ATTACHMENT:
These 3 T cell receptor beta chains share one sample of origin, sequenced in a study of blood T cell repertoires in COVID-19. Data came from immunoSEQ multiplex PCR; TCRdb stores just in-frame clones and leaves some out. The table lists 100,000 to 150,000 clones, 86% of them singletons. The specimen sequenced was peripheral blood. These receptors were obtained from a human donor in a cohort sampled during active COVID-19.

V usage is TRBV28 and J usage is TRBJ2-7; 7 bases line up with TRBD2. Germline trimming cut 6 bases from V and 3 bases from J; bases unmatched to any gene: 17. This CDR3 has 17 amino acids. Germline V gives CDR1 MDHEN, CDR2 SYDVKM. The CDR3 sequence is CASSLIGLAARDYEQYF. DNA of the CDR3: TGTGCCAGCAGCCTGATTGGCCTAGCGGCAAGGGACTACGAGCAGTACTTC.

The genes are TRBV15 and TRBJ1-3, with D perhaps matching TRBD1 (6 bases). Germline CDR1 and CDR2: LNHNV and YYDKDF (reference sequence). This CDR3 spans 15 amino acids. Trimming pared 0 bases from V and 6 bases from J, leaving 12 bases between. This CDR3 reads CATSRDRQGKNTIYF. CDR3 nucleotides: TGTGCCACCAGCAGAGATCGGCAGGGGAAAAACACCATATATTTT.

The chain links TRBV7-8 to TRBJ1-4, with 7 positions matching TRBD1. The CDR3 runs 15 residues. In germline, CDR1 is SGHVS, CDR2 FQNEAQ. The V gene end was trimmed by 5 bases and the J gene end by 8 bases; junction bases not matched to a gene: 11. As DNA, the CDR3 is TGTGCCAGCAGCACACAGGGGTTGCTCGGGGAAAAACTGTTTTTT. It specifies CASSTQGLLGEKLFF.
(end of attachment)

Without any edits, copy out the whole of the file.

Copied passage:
These 3 T cell receptor beta chains share one sample of origin, sequenced in a study of blood T cell repertoires in COVID-19. Data came from immunoSEQ multiplex PCR; TCRdb stores just in-frame clones and leaves some out. The table lists 100,000 to 150,000 clones, 86% of them singletons. The specimen sequenced was peripheral blood. These receptors were obtained from a human donor in a cohort sampled during active COVID-19.

V usage is TRBV28 and J usage is TRBJ2-7; 7 bases line up with TRBD2. Germline trimming cut 6 bases from V and 3 bases from J; bases unmatched to any gene: 17. This CDR3 has 17 amino acids. Germline V gives CDR1 MDHEN, CDR2 SYDVKM. The CDR3 sequence is CASSLIGLAARDYEQYF. DNA of the CDR3: TGTGCCAGCAGCCTGATTGGCCTAGCGGCAAGGGACTACGAGCAGTACTTC.

The genes are TRBV15 and TRBJ1-3, with D perhaps matching TRBD1 (6 bases). Germline CDR1 and CDR2: LNHNV and YYDKDF (reference sequence). This CDR3 spans 15 amino acids. Trimming pared 0 bases from V and 6 bases from J, leaving 12 bases between. This CDR3 reads CATSRDRQGKNTIYF. CDR3 nucleotides: TGTGCCACCAGCAGAGATCGGCAGGGGAAAAACACCATATATTTT.

The chain links TRBV7-8 to TRBJ1-4, with 7 positions matching TRBD1. The CDR3 runs 15 residues. In germline, CDR1 is SGHVS, CDR2 FQNEAQ. The V gene end was trimmed by 5 bases and the J gene end by 8 bases; junction bases not matched to a gene: 11. As DNA, the CDR3 is TGTGCCAGCAGCACACAGGGGTTGCTCGGGGAAAAACTGTTTTTT. It specifies CASSTQGLLGEKLFF.